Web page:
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Category: Books (11-20 of 30)

Dartmouth names medical school after Dr. Seuss

Dartmouth College has named its medical school after a famous alum: Theodor “Ted” Geisel, better known as Dr. Seuss. Dartmouth said Wednesday that Geisel and his wife, Audrey, have been the most significant philanthropists in its history. The school is being named the Audrey and Theodor Geisel School of Medicine.

President Jim Yong Kim said Geisel, a 1925 graduate, lived out the Dartmouth ethos of thinking differently and creatively to illuminate the world’s challenges, and the opportunities for understanding and surmounting them. Audrey Geisel, who has a background as a nurse, said her husband would be proud to have his name forever connected to the school.

Geisel, who died in 1991, penned The Cat in the Hat, How the Grinch Stole Christmas, among many other children’s classics.

Reese Witherspoon expecting third baby

Reese Witherspoon and husband Jim Toth are expecting their first child together after nearly a year of marriage, reports People. “Jim and Reese are looking forward to having a bigger family at this point in life,” a friend of the Oscar winner told the mag. “They can take the time to enjoy the next stage and make sure their transition is easy and joyful.”

This will be Witherspoon’s third child. She has two children — Ava, 12, and Deacon, 8 — with ex-husband Ryan Phillippe.

Read more:
Reese Witherspoon marries Jim Toth
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‘This Means War’ pushed back from Valentine’s Day to Feb. 17

Comics icon Jean 'Moebius' Giraud dies at age 73

This weekend, the comics world lost one of its iconic figures — and the science-fiction movie world one of its greatest influences — with the passing of Jean Giraud. Better known by his pen name of “Moebius,” Giraud was France’s best-known comics artist, and helped inspire the design of many sci-fi movies including Ridley Scott’s films Alien and Blade Runner, Terry Gilliam’s Brazil, and Luc Besson’s The Fifth Element. “Moebius is to comic books what Miles Davis is to jazz: the master,” Besson once said. According to the Los Angeles Times, Giraud died on Friday night or Saturday morning after a battle with cancer. He was 73.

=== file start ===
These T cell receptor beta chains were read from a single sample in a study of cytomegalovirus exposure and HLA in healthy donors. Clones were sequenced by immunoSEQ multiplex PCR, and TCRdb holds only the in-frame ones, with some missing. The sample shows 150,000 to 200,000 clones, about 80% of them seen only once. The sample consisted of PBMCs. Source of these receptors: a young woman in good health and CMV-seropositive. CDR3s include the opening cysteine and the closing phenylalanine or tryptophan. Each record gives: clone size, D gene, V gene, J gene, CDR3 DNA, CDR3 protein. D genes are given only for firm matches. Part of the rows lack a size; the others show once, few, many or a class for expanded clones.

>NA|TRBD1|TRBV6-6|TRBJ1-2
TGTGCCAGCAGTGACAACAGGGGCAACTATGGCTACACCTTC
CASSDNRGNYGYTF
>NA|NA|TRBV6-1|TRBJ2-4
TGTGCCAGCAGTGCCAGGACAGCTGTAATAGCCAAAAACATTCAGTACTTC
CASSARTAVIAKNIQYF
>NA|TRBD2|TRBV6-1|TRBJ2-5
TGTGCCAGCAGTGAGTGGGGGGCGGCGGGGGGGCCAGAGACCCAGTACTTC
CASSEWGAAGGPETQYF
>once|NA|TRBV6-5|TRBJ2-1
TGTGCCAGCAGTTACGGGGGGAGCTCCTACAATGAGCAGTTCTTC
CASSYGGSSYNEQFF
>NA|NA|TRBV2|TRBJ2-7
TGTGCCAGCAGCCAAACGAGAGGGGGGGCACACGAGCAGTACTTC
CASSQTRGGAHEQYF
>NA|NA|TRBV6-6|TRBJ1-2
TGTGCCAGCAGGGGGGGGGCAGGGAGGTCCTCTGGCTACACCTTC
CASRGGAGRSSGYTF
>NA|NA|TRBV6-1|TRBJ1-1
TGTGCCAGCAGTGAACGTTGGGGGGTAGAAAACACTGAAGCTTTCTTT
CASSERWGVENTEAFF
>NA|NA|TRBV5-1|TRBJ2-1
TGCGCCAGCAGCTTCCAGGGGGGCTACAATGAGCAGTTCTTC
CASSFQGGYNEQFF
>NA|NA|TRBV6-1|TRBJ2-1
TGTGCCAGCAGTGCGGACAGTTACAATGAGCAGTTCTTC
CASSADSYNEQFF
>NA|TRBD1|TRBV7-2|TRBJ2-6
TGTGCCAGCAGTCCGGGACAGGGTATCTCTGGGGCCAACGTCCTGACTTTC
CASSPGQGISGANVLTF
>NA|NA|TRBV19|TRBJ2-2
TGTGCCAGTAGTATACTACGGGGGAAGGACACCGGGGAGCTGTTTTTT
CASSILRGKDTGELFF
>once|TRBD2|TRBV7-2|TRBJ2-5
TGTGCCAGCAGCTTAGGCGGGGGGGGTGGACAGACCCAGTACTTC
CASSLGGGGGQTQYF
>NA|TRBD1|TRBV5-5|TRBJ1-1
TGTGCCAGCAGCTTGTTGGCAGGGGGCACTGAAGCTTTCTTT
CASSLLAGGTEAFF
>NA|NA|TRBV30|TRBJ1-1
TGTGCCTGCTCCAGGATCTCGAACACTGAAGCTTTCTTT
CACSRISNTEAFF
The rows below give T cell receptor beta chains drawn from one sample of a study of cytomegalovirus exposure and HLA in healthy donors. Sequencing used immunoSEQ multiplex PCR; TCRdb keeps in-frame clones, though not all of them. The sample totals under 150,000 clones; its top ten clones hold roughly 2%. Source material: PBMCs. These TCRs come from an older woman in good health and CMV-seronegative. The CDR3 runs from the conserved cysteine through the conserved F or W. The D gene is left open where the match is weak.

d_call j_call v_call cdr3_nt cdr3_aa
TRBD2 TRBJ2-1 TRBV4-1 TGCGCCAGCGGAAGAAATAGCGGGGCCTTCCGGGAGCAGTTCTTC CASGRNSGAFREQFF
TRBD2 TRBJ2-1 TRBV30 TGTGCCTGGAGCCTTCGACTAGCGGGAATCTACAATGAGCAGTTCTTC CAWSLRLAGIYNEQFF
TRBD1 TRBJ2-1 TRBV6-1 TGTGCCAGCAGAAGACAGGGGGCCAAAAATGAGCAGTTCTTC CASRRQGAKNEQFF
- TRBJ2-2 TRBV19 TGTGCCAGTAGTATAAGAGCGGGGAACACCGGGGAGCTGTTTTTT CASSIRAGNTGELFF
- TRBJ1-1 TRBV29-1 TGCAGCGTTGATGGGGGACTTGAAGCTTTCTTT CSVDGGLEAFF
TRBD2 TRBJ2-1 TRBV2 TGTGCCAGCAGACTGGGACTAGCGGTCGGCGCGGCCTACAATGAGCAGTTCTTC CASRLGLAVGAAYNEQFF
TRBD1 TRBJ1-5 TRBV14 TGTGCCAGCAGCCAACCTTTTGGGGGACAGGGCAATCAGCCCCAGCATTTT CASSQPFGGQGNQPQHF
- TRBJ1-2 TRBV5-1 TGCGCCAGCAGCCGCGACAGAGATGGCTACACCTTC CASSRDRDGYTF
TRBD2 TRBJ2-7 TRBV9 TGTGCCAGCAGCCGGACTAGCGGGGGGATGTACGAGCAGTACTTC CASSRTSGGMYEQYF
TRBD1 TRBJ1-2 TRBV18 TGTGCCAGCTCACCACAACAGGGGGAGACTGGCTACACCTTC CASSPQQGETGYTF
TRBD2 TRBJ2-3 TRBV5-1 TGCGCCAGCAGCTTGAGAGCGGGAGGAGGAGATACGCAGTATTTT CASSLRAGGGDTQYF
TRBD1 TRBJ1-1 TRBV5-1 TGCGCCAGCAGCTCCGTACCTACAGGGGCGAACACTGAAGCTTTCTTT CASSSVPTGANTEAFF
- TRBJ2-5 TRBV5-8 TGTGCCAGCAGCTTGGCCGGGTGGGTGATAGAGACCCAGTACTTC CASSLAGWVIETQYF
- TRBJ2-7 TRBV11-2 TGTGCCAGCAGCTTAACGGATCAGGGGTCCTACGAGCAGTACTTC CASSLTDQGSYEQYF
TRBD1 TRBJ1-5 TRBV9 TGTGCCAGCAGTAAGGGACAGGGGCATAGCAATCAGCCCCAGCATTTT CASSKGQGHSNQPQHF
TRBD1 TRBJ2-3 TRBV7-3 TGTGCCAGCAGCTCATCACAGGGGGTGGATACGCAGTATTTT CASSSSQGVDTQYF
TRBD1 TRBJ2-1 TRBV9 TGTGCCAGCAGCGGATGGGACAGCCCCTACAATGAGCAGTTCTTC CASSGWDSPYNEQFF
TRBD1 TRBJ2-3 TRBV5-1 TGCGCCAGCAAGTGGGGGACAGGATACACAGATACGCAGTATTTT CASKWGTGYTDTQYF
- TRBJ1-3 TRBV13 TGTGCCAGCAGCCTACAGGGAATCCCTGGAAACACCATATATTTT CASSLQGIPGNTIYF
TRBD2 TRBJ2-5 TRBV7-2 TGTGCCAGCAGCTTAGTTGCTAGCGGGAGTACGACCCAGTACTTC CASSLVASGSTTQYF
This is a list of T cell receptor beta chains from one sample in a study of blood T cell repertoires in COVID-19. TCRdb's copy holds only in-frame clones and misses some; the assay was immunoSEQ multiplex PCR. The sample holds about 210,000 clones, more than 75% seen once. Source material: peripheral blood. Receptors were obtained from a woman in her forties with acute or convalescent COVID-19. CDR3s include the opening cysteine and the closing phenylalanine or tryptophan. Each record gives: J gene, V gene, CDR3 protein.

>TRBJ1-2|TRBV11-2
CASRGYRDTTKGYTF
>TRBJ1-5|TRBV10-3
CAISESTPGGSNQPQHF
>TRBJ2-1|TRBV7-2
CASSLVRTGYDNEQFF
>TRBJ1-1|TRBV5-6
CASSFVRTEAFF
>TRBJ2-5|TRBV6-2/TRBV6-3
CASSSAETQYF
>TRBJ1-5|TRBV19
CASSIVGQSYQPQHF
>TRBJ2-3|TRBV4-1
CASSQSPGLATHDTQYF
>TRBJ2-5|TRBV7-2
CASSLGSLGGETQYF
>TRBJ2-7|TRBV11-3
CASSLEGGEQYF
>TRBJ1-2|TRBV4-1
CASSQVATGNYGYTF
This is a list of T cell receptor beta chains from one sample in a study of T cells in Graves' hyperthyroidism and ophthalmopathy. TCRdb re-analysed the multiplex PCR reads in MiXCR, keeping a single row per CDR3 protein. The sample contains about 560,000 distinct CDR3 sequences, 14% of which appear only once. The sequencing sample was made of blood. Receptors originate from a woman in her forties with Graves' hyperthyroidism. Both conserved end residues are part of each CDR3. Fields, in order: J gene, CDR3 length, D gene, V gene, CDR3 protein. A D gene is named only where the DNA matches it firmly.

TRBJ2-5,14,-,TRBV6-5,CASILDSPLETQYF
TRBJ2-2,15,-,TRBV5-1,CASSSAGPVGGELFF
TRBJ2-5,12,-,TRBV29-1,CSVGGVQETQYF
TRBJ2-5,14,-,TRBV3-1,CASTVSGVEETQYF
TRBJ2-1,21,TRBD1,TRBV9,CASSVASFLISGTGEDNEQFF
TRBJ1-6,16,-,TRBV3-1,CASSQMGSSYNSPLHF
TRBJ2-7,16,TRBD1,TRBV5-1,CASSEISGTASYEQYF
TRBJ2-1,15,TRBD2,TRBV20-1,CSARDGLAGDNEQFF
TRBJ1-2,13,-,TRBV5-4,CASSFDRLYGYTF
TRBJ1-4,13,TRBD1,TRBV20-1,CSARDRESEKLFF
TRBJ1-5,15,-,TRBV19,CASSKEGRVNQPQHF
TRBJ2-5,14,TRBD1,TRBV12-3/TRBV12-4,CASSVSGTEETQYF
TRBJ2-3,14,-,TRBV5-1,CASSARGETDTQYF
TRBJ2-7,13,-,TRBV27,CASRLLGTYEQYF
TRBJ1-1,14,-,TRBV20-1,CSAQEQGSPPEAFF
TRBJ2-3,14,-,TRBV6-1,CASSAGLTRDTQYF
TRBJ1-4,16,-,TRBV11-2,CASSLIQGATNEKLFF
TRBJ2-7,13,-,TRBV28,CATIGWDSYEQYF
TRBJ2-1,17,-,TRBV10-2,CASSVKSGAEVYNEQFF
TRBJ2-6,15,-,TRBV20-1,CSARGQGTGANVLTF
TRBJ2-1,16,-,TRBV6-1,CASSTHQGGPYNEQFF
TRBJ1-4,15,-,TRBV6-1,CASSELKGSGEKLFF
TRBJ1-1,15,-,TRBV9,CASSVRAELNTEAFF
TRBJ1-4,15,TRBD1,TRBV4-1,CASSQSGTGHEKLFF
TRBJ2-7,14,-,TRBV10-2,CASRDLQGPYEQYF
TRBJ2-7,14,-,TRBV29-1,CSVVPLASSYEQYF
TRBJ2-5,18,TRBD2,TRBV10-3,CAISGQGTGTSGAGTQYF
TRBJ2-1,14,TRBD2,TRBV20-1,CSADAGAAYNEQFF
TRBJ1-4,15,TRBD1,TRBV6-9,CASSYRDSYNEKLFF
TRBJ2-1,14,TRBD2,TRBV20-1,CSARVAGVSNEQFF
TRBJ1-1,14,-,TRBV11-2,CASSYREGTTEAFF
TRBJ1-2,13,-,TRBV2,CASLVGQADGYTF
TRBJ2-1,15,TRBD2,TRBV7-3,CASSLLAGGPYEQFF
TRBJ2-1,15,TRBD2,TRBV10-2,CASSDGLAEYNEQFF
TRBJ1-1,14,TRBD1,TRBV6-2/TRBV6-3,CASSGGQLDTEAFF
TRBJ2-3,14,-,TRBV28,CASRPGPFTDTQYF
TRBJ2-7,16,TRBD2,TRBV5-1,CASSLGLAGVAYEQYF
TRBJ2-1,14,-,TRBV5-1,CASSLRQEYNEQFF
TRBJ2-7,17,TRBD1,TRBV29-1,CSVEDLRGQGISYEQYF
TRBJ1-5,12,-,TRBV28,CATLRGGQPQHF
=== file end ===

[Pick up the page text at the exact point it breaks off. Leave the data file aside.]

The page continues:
Giraud was born in France in May 1938 and, in his 20s, made his reputation with the Old West saga Les Aventures de Blueberry, penned by Jean-Michel Charlier. In 1974, the artist launched the adult sci-fi and fantasy comics anthology Métal Hurlant, which was published here as Heavy Metal. Moebius’ detailed, intricate artwork would have a massive, and lasting, influence on the science-fiction genre from Alien, for which he supplied concept designs, to the novels of cyberpunk novelist William Gibson. “I was having lunch with Ridley (Scott),”  cyberpunk novelist William Gibson once wrote. “And when the conversation turned to inspiration, we were both very clear about our debt to the Métal Hurlant school of the ’70s — Moebius and others.”

For more on Jean Giraud’s life and influence, check out the documentary, Moebius Redux: A Life in Pictures.

Vaclav Havel, playwright and anti-communist revolutionary, has died at 75

Vaclav Havel wove theater into revolution, leading the charge to peacefully bring down communism in a regime he ridiculed as “Absurdistan” and proving the power of the people to overcome totalitarian rule. Shy and bookish, with a wispy mustache and unkempt hair, the dissident playwright was an unlikely hero of Czechoslovakia’s 1989 “Velvet Revolution” after four decades of suffocating repression — and of the epic struggle that ended the wider Cold War. He was his country’s first democratically elected president, leading it through the early challenges of democracy and its peaceful 1993 breakup into the Czech Republic and Slovakia, though his image suffered as his people discovered the difficulties of transforming their society.

A former chain-smoker who had a history of chronic respiratory problems dating back to his years in communist jails, Havel died Sunday morning at his weekend home in the northern Czech Republic, his assistant Sabina Tancevova said. His wife Dagmar and a nun who had been caring for him the last few months of his life were by his side, she said. He was 75.  READ FULL STORY

'Captain America' co-creator Joe Simon dies